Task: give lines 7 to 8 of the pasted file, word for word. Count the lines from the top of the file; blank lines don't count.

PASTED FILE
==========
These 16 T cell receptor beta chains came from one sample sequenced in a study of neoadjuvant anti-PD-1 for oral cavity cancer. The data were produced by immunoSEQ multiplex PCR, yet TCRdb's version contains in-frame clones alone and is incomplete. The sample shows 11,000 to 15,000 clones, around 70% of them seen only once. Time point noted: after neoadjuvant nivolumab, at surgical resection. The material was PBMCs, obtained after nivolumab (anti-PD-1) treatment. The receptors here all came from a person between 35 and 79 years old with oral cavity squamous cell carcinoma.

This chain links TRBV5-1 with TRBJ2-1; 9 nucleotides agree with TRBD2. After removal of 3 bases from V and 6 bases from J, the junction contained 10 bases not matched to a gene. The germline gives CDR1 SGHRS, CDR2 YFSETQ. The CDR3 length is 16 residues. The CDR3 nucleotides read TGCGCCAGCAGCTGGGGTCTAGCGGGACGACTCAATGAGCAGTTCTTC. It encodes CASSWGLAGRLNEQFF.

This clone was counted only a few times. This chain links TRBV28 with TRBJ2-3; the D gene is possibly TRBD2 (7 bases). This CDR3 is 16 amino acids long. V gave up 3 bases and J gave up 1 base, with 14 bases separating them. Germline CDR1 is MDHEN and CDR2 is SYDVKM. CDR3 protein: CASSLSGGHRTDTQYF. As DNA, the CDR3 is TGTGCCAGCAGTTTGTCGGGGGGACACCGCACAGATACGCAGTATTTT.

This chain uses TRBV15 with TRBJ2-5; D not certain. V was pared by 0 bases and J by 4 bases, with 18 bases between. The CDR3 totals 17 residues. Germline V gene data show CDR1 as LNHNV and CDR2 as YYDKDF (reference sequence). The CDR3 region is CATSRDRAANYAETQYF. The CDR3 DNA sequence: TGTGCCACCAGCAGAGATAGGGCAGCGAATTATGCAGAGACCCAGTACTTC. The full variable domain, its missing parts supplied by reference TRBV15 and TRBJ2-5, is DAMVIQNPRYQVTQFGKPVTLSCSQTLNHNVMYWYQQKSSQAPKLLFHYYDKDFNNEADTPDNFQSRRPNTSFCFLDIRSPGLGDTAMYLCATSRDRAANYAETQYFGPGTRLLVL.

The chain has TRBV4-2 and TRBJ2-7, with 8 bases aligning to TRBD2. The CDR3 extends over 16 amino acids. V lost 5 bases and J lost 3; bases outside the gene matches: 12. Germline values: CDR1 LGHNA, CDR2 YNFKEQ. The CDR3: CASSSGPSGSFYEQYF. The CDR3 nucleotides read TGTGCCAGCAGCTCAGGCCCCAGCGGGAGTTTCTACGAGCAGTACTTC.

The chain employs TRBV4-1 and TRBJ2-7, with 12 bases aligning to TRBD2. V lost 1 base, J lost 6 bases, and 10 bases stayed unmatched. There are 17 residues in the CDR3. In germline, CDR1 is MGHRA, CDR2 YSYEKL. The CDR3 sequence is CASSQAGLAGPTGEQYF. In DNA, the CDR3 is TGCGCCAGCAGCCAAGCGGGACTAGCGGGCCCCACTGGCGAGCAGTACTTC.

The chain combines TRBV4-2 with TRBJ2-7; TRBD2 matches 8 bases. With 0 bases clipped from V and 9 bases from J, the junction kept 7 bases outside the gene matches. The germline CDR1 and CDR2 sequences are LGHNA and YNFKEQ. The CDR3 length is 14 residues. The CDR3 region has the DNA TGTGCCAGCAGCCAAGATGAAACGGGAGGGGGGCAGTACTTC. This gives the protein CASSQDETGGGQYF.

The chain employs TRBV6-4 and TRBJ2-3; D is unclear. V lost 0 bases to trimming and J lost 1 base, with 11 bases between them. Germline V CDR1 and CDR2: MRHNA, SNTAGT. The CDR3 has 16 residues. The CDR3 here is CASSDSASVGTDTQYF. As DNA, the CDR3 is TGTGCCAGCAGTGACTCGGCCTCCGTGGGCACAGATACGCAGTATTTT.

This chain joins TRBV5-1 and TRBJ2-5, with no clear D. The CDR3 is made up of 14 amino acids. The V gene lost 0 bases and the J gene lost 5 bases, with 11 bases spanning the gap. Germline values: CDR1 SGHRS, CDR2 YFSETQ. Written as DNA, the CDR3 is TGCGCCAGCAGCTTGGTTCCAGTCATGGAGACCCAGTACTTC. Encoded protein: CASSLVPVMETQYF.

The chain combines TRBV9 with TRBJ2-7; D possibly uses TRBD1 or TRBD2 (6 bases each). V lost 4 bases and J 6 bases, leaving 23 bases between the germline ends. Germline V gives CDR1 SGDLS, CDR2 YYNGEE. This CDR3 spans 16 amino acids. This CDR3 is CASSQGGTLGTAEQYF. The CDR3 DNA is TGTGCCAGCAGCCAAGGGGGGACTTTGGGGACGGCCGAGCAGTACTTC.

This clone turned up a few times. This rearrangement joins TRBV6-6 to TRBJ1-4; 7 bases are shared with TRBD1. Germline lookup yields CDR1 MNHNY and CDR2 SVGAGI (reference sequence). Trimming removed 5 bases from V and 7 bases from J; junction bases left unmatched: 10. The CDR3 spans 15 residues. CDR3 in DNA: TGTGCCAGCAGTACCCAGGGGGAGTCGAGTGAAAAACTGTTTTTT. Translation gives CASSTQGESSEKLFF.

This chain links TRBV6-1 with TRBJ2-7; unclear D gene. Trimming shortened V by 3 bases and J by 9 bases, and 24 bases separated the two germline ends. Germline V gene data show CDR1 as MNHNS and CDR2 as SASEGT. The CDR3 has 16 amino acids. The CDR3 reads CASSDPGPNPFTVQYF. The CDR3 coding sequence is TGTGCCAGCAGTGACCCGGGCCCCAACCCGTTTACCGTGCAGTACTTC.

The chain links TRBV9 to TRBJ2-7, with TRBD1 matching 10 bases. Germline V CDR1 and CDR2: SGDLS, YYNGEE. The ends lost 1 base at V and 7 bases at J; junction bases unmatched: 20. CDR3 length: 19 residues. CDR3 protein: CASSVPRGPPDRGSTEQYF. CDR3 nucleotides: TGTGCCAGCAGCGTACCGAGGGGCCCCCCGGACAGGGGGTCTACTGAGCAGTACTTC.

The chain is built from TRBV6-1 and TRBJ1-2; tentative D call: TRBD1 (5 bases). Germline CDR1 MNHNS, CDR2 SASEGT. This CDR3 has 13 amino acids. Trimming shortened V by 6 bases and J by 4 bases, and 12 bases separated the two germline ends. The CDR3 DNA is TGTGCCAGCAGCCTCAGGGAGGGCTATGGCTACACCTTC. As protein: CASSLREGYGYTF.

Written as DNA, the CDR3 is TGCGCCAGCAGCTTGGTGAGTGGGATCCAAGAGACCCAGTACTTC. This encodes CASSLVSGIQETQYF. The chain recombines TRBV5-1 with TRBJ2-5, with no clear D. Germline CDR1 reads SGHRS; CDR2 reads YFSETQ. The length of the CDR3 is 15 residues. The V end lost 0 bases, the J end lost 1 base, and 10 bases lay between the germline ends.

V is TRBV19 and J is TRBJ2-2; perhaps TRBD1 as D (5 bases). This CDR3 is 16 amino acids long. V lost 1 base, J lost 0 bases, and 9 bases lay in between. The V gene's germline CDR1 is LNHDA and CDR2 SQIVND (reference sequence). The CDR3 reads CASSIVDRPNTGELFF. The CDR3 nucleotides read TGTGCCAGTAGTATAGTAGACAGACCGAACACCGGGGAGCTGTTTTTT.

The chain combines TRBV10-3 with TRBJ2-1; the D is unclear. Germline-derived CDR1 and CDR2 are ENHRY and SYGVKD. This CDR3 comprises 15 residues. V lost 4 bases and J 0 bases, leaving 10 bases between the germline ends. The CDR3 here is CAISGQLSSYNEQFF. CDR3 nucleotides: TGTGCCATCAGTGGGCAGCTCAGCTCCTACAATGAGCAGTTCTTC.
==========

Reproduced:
The chain combines TRBV4-2 with TRBJ2-7; TRBD2 matches 8 bases. With 0 bases clipped from V and 9 bases from J, the junction kept 7 bases outside the gene matches. The germline CDR1 and CDR2 sequences are LGHNA and YNFKEQ. The CDR3 length is 14 residues. The CDR3 region has the DNA TGTGCCAGCAGCCAAGATGAAACGGGAGGGGGGCAGTACTTC. This gives the protein CASSQDETGGGQYF.

The chain employs TRBV6-4 and TRBJ2-3; D is unclear. V lost 0 bases to trimming and J lost 1 base, with 11 bases between them. Germline V CDR1 and CDR2: MRHNA, SNTAGT. The CDR3 has 16 residues. The CDR3 here is CASSDSASVGTDTQYF. As DNA, the CDR3 is TGTGCCAGCAGTGACTCGGCCTCCGTGGGCACAGATACGCAGTATTTT.